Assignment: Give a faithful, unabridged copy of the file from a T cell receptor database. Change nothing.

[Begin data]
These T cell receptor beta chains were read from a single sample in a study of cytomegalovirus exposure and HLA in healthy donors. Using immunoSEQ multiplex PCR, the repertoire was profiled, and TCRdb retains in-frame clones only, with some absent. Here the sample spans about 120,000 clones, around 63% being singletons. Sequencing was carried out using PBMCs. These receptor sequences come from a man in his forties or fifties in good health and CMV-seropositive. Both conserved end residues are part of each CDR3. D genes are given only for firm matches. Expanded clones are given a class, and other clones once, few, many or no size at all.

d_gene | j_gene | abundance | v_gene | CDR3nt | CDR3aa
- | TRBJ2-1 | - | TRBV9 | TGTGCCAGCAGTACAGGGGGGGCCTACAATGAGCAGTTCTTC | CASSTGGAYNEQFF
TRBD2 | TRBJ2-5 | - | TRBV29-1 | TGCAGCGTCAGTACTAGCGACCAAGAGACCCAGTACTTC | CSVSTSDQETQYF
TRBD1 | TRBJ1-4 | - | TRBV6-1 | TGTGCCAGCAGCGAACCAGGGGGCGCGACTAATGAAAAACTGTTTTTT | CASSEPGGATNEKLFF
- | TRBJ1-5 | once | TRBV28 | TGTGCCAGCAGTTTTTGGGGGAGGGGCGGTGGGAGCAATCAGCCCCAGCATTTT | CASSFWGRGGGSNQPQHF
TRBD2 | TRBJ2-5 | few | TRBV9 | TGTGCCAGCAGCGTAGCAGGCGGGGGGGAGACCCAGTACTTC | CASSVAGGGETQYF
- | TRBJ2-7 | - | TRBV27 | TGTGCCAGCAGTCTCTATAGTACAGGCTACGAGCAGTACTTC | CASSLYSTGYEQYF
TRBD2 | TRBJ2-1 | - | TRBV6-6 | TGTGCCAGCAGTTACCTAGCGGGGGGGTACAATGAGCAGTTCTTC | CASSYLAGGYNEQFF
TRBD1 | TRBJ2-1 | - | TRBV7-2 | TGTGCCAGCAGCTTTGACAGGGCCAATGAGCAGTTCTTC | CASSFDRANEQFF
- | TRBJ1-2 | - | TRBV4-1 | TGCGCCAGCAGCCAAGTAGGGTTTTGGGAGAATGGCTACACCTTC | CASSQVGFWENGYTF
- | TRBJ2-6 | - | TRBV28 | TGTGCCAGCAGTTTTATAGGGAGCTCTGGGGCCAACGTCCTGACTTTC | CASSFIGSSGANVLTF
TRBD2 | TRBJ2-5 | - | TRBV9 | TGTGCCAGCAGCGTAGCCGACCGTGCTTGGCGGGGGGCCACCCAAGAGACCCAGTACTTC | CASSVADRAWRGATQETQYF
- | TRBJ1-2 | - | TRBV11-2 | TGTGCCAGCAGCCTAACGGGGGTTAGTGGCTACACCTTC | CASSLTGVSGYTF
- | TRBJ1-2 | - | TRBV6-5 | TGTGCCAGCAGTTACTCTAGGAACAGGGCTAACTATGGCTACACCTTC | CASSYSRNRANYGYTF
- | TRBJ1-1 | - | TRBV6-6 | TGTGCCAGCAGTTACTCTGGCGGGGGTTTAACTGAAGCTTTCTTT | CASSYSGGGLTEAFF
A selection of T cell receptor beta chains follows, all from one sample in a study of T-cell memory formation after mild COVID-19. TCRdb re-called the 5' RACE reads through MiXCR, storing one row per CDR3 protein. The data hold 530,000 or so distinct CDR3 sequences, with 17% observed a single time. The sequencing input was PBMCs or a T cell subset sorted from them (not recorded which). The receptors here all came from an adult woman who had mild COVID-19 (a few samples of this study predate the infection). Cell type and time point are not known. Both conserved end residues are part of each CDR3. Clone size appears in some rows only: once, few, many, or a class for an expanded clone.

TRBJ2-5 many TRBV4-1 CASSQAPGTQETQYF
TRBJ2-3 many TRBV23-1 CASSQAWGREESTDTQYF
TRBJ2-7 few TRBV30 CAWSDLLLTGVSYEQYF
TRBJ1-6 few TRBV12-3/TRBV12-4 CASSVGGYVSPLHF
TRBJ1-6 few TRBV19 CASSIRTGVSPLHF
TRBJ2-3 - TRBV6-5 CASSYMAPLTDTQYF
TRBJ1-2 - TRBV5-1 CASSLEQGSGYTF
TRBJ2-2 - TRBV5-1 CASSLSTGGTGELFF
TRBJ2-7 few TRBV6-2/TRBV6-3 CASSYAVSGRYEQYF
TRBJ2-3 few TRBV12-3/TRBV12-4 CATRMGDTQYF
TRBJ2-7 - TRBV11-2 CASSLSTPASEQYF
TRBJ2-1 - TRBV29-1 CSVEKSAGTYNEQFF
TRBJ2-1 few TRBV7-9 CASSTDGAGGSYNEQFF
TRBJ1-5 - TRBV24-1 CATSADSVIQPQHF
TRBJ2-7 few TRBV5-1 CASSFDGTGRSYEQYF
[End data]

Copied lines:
These T cell receptor beta chains were read from a single sample in a study of cytomegalovirus exposure and HLA in healthy donors. Using immunoSEQ multiplex PCR, the repertoire was profiled, and TCRdb retains in-frame clones only, with some absent. Here the sample spans about 120,000 clones, around 63% being singletons. Sequencing was carried out using PBMCs. These receptor sequences come from a man in his forties or fifties in good health and CMV-seropositive. Both conserved end residues are part of each CDR3. D genes are given only for firm matches. Expanded clones are given a class, and other clones once, few, many or no size at all.

d_gene | j_gene | abundance | v_gene | CDR3nt | CDR3aa
- | TRBJ2-1 | - | TRBV9 | TGTGCCAGCAGTACAGGGGGGGCCTACAATGAGCAGTTCTTC | CASSTGGAYNEQFF
TRBD2 | TRBJ2-5 | - | TRBV29-1 | TGCAGCGTCAGTACTAGCGACCAAGAGACCCAGTACTTC | CSVSTSDQETQYF
TRBD1 | TRBJ1-4 | - | TRBV6-1 | TGTGCCAGCAGCGAACCAGGGGGCGCGACTAATGAAAAACTGTTTTTT | CASSEPGGATNEKLFF
- | TRBJ1-5 | once | TRBV28 | TGTGCCAGCAGTTTTTGGGGGAGGGGCGGTGGGAGCAATCAGCCCCAGCATTTT | CASSFWGRGGGSNQPQHF
TRBD2 | TRBJ2-5 | few | TRBV9 | TGTGCCAGCAGCGTAGCAGGCGGGGGGGAGACCCAGTACTTC | CASSVAGGGETQYF
- | TRBJ2-7 | - | TRBV27 | TGTGCCAGCAGTCTCTATAGTACAGGCTACGAGCAGTACTTC | CASSLYSTGYEQYF
TRBD2 | TRBJ2-1 | - | TRBV6-6 | TGTGCCAGCAGTTACCTAGCGGGGGGGTACAATGAGCAGTTCTTC | CASSYLAGGYNEQFF
TRBD1 | TRBJ2-1 | - | TRBV7-2 | TGTGCCAGCAGCTTTGACAGGGCCAATGAGCAGTTCTTC | CASSFDRANEQFF
- | TRBJ1-2 | - | TRBV4-1 | TGCGCCAGCAGCCAAGTAGGGTTTTGGGAGAATGGCTACACCTTC | CASSQVGFWENGYTF
- | TRBJ2-6 | - | TRBV28 | TGTGCCAGCAGTTTTATAGGGAGCTCTGGGGCCAACGTCCTGACTTTC | CASSFIGSSGANVLTF
TRBD2 | TRBJ2-5 | - | TRBV9 | TGTGCCAGCAGCGTAGCCGACCGTGCTTGGCGGGGGGCCACCCAAGAGACCCAGTACTTC | CASSVADRAWRGATQETQYF
- | TRBJ1-2 | - | TRBV11-2 | TGTGCCAGCAGCCTAACGGGGGTTAGTGGCTACACCTTC | CASSLTGVSGYTF
- | TRBJ1-2 | - | TRBV6-5 | TGTGCCAGCAGTTACTCTAGGAACAGGGCTAACTATGGCTACACCTTC | CASSYSRNRANYGYTF
- | TRBJ1-1 | - | TRBV6-6 | TGTGCCAGCAGTTACTCTGGCGGGGGTTTAACTGAAGCTTTCTTT | CASSYSGGGLTEAFF
A selection of T cell receptor beta chains follows, all from one sample in a study of T-cell memory formation after mild COVID-19. TCRdb re-called the 5' RACE reads through MiXCR, storing one row per CDR3 protein. The data hold 530,000 or so distinct CDR3 sequences, with 17% observed a single time. The sequencing input was PBMCs or a T cell subset sorted from them (not recorded which). The receptors here all came from an adult woman who had mild COVID-19 (a few samples of this study predate the infection). Cell type and time point are not known. Both conserved end residues are part of each CDR3. Clone size appears in some rows only: once, few, many, or a class for an expanded clone.

TRBJ2-5 many TRBV4-1 CASSQAPGTQETQYF
TRBJ2-3 many TRBV23-1 CASSQAWGREESTDTQYF
TRBJ2-7 few TRBV30 CAWSDLLLTGVSYEQYF
TRBJ1-6 few TRBV12-3/TRBV12-4 CASSVGGYVSPLHF
TRBJ1-6 few TRBV19 CASSIRTGVSPLHF
TRBJ2-3 - TRBV6-5 CASSYMAPLTDTQYF
TRBJ1-2 - TRBV5-1 CASSLEQGSGYTF
TRBJ2-2 - TRBV5-1 CASSLSTGGTGELFF
TRBJ2-7 few TRBV6-2/TRBV6-3 CASSYAVSGRYEQYF
TRBJ2-3 few TRBV12-3/TRBV12-4 CATRMGDTQYF
TRBJ2-7 - TRBV11-2 CASSLSTPASEQYF
TRBJ2-1 - TRBV29-1 CSVEKSAGTYNEQFF
TRBJ2-1 few TRBV7-9 CASSTDGAGGSYNEQFF
TRBJ1-5 - TRBV24-1 CATSADSVIQPQHF
TRBJ2-7 few TRBV5-1 CASSFDGTGRSYEQYF